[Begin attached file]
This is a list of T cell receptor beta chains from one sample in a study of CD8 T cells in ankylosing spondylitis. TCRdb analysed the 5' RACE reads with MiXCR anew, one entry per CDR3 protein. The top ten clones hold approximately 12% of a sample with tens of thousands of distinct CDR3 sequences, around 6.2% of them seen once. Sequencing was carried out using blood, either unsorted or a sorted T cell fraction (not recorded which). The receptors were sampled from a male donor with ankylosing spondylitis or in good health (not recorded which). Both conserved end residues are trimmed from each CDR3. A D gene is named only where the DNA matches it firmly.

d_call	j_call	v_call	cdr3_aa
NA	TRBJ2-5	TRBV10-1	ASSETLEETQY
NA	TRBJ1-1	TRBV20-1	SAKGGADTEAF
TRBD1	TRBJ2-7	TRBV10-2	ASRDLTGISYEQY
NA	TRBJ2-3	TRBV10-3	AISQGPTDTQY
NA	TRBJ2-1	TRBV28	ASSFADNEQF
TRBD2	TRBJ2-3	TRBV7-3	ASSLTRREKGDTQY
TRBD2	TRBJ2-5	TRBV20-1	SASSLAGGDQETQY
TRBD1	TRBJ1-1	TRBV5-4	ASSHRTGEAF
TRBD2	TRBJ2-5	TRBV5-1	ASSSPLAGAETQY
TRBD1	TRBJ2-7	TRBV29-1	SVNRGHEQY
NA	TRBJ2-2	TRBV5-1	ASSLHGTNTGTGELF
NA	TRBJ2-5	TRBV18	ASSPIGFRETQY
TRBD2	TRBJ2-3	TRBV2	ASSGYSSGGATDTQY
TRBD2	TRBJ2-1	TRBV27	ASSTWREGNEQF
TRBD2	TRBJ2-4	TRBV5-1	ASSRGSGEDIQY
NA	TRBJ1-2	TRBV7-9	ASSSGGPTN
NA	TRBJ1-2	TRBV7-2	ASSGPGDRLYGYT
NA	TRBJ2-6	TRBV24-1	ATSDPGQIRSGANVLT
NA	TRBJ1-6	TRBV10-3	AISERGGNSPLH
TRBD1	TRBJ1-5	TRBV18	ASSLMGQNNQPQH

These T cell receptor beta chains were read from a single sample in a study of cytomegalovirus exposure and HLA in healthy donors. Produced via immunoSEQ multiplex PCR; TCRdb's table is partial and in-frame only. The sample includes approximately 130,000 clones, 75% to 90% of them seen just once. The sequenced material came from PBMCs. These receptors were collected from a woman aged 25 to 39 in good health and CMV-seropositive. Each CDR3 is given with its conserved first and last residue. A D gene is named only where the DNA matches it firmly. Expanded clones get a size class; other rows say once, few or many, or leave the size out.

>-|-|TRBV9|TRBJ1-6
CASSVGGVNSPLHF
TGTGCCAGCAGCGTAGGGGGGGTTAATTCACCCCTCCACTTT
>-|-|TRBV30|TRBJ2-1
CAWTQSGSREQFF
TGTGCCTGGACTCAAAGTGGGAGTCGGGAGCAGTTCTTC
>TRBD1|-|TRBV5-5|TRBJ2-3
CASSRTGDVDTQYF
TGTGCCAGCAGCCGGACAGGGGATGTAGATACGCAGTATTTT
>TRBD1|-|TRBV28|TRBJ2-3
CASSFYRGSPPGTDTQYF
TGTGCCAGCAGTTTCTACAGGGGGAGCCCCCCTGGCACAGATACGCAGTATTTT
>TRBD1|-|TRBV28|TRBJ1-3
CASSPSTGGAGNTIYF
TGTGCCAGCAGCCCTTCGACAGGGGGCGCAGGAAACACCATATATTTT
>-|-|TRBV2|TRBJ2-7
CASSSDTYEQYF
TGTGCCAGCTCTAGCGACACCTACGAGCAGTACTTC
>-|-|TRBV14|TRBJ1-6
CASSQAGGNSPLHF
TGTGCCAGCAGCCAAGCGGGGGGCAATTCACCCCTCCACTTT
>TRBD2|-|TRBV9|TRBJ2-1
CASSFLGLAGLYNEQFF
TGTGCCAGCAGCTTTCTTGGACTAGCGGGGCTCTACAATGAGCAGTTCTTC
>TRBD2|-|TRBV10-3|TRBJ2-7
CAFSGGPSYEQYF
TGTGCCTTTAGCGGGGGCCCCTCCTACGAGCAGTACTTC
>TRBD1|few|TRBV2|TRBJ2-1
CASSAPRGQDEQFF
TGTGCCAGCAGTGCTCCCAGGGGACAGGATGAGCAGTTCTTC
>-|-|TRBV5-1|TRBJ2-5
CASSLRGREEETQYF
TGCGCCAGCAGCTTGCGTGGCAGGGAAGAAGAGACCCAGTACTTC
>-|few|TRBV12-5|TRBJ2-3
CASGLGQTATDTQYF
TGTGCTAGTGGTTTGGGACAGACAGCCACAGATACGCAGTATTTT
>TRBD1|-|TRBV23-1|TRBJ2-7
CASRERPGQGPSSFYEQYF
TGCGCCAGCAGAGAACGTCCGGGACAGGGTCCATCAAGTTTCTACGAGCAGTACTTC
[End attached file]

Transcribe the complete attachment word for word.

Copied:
This is a list of T cell receptor beta chains from one sample in a study of CD8 T cells in ankylosing spondylitis. TCRdb analysed the 5' RACE reads with MiXCR anew, one entry per CDR3 protein. The top ten clones hold approximately 12% of a sample with tens of thousands of distinct CDR3 sequences, around 6.2% of them seen once. Sequencing was carried out using blood, either unsorted or a sorted T cell fraction (not recorded which). The receptors were sampled from a male donor with ankylosing spondylitis or in good health (not recorded which). Both conserved end residues are trimmed from each CDR3. A D gene is named only where the DNA matches it firmly.

d_call	j_call	v_call	cdr3_aa
NA	TRBJ2-5	TRBV10-1	ASSETLEETQY
NA	TRBJ1-1	TRBV20-1	SAKGGADTEAF
TRBD1	TRBJ2-7	TRBV10-2	ASRDLTGISYEQY
NA	TRBJ2-3	TRBV10-3	AISQGPTDTQY
NA	TRBJ2-1	TRBV28	ASSFADNEQF
TRBD2	TRBJ2-3	TRBV7-3	ASSLTRREKGDTQY
TRBD2	TRBJ2-5	TRBV20-1	SASSLAGGDQETQY
TRBD1	TRBJ1-1	TRBV5-4	ASSHRTGEAF
TRBD2	TRBJ2-5	TRBV5-1	ASSSPLAGAETQY
TRBD1	TRBJ2-7	TRBV29-1	SVNRGHEQY
NA	TRBJ2-2	TRBV5-1	ASSLHGTNTGTGELF
NA	TRBJ2-5	TRBV18	ASSPIGFRETQY
TRBD2	TRBJ2-3	TRBV2	ASSGYSSGGATDTQY
TRBD2	TRBJ2-1	TRBV27	ASSTWREGNEQF
TRBD2	TRBJ2-4	TRBV5-1	ASSRGSGEDIQY
NA	TRBJ1-2	TRBV7-9	ASSSGGPTN
NA	TRBJ1-2	TRBV7-2	ASSGPGDRLYGYT
NA	TRBJ2-6	TRBV24-1	ATSDPGQIRSGANVLT
NA	TRBJ1-6	TRBV10-3	AISERGGNSPLH
TRBD1	TRBJ1-5	TRBV18	ASSLMGQNNQPQH

These T cell receptor beta chains were read from a single sample in a study of cytomegalovirus exposure and HLA in healthy donors. Produced via immunoSEQ multiplex PCR; TCRdb's table is partial and in-frame only. The sample includes approximately 130,000 clones, 75% to 90% of them seen just once. The sequenced material came from PBMCs. These receptors were collected from a woman aged 25 to 39 in good health and CMV-seropositive. Each CDR3 is given with its conserved first and last residue. A D gene is named only where the DNA matches it firmly. Expanded clones get a size class; other rows say once, few or many, or leave the size out.

>-|-|TRBV9|TRBJ1-6
CASSVGGVNSPLHF
TGTGCCAGCAGCGTAGGGGGGGTTAATTCACCCCTCCACTTT
>-|-|TRBV30|TRBJ2-1
CAWTQSGSREQFF
TGTGCCTGGACTCAAAGTGGGAGTCGGGAGCAGTTCTTC
>TRBD1|-|TRBV5-5|TRBJ2-3
CASSRTGDVDTQYF
TGTGCCAGCAGCCGGACAGGGGATGTAGATACGCAGTATTTT
>TRBD1|-|TRBV28|TRBJ2-3
CASSFYRGSPPGTDTQYF
TGTGCCAGCAGTTTCTACAGGGGGAGCCCCCCTGGCACAGATACGCAGTATTTT
>TRBD1|-|TRBV28|TRBJ1-3
CASSPSTGGAGNTIYF
TGTGCCAGCAGCCCTTCGACAGGGGGCGCAGGAAACACCATATATTTT
>-|-|TRBV2|TRBJ2-7
CASSSDTYEQYF
TGTGCCAGCTCTAGCGACACCTACGAGCAGTACTTC
>-|-|TRBV14|TRBJ1-6
CASSQAGGNSPLHF
TGTGCCAGCAGCCAAGCGGGGGGCAATTCACCCCTCCACTTT
>TRBD2|-|TRBV9|TRBJ2-1
CASSFLGLAGLYNEQFF
TGTGCCAGCAGCTTTCTTGGACTAGCGGGGCTCTACAATGAGCAGTTCTTC
>TRBD2|-|TRBV10-3|TRBJ2-7
CAFSGGPSYEQYF
TGTGCCTTTAGCGGGGGCCCCTCCTACGAGCAGTACTTC
>TRBD1|few|TRBV2|TRBJ2-1
CASSAPRGQDEQFF
TGTGCCAGCAGTGCTCCCAGGGGACAGGATGAGCAGTTCTTC
>-|-|TRBV5-1|TRBJ2-5
CASSLRGREEETQYF
TGCGCCAGCAGCTTGCGTGGCAGGGAAGAAGAGACCCAGTACTTC
>-|few|TRBV12-5|TRBJ2-3
CASGLGQTATDTQYF
TGTGCTAGTGGTTTGGGACAGACAGCCACAGATACGCAGTATTTT
>TRBD1|-|TRBV23-1|TRBJ2-7
CASRERPGQGPSSFYEQYF
TGCGCCAGCAGAGAACGTCCGGGACAGGGTCCATCAAGTTTCTACGAGCAGTACTTC